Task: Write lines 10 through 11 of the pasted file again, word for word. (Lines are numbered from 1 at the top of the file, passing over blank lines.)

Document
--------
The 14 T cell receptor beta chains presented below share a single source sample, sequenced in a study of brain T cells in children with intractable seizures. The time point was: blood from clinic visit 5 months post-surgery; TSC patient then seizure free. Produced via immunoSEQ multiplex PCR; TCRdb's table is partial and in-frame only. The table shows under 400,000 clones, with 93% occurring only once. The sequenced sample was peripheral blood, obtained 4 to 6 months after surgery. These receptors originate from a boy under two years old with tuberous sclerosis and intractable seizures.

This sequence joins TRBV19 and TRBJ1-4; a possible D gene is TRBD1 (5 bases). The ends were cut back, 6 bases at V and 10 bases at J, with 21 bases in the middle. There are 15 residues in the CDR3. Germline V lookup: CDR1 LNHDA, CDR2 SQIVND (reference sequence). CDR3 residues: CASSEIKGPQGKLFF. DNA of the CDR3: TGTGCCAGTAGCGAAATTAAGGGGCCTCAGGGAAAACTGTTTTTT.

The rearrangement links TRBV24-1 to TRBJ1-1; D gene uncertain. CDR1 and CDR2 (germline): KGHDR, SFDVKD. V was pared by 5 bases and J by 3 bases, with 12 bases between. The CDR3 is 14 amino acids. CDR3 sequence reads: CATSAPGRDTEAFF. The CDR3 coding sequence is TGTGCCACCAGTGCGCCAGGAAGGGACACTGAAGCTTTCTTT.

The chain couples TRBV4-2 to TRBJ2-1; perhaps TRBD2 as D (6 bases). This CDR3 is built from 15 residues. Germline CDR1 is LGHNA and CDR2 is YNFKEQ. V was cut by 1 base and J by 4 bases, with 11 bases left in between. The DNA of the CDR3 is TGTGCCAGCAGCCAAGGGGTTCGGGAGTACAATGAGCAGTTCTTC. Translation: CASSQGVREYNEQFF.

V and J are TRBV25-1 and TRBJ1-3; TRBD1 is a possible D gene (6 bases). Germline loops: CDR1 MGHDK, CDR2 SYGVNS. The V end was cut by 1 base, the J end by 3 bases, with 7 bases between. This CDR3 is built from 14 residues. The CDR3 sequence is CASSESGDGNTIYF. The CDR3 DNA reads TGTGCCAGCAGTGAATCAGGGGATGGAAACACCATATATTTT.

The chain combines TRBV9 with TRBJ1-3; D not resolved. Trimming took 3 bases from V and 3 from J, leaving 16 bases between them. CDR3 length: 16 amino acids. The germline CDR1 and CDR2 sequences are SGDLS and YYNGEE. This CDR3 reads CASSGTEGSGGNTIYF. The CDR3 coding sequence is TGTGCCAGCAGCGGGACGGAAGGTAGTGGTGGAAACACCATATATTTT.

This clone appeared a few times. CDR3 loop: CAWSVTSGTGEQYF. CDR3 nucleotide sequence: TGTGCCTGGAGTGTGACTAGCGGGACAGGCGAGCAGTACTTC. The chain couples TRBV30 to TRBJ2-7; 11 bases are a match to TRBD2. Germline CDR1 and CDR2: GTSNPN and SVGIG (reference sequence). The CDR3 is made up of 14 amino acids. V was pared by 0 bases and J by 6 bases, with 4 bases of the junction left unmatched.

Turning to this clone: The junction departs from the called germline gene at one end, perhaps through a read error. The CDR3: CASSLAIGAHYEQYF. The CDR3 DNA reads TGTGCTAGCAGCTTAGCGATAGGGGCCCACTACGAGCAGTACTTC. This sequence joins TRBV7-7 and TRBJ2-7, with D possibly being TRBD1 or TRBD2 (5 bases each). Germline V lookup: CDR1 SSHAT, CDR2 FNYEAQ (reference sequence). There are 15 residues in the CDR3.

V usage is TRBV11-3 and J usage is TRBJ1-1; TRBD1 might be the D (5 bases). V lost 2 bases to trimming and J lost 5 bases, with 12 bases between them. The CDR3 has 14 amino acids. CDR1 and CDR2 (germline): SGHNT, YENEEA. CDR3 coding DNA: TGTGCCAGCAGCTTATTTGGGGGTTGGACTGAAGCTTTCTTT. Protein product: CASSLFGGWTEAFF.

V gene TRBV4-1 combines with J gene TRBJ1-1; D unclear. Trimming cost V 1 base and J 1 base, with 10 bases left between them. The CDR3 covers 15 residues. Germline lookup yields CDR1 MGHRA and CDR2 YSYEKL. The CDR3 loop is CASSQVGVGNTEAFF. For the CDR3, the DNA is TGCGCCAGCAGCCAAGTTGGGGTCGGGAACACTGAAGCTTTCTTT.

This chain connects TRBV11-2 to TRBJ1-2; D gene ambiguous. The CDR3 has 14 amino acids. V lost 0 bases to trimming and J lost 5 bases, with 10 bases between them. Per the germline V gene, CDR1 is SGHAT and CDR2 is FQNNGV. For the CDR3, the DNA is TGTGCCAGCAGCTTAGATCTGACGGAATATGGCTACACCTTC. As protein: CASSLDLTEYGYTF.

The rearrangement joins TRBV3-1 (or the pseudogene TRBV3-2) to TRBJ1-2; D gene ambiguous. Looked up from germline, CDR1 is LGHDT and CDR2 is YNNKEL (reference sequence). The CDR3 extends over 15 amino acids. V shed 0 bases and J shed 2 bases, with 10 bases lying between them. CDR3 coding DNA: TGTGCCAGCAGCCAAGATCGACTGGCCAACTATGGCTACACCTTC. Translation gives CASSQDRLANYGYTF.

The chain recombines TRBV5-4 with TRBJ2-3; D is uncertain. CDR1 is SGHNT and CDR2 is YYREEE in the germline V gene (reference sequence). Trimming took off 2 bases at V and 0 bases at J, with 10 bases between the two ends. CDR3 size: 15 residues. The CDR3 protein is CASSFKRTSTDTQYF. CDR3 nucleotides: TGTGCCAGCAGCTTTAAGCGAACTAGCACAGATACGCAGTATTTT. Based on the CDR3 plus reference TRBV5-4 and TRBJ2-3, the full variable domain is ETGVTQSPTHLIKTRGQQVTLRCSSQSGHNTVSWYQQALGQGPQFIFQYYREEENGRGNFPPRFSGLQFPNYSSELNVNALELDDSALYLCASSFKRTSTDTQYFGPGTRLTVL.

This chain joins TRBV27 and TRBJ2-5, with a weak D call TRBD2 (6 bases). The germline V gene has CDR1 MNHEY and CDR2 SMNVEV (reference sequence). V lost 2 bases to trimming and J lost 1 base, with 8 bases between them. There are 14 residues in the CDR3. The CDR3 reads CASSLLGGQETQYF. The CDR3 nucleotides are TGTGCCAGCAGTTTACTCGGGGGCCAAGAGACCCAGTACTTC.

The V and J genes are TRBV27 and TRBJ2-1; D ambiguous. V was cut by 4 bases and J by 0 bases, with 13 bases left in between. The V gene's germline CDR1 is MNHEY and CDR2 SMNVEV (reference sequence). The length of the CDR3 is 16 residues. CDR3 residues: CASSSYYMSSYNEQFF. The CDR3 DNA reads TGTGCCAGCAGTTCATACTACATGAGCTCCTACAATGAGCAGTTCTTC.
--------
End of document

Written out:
V gene TRBV4-1 combines with J gene TRBJ1-1; D unclear. Trimming cost V 1 base and J 1 base, with 10 bases left between them. The CDR3 covers 15 residues. Germline lookup yields CDR1 MGHRA and CDR2 YSYEKL. The CDR3 loop is CASSQVGVGNTEAFF. For the CDR3, the DNA is TGCGCCAGCAGCCAAGTTGGGGTCGGGAACACTGAAGCTTTCTTT.

This chain connects TRBV11-2 to TRBJ1-2; D gene ambiguous. The CDR3 has 14 amino acids. V lost 0 bases to trimming and J lost 5 bases, with 10 bases between them. Per the germline V gene, CDR1 is SGHAT and CDR2 is FQNNGV. For the CDR3, the DNA is TGTGCCAGCAGCTTAGATCTGACGGAATATGGCTACACCTTC. As protein: CASSLDLTEYGYTF.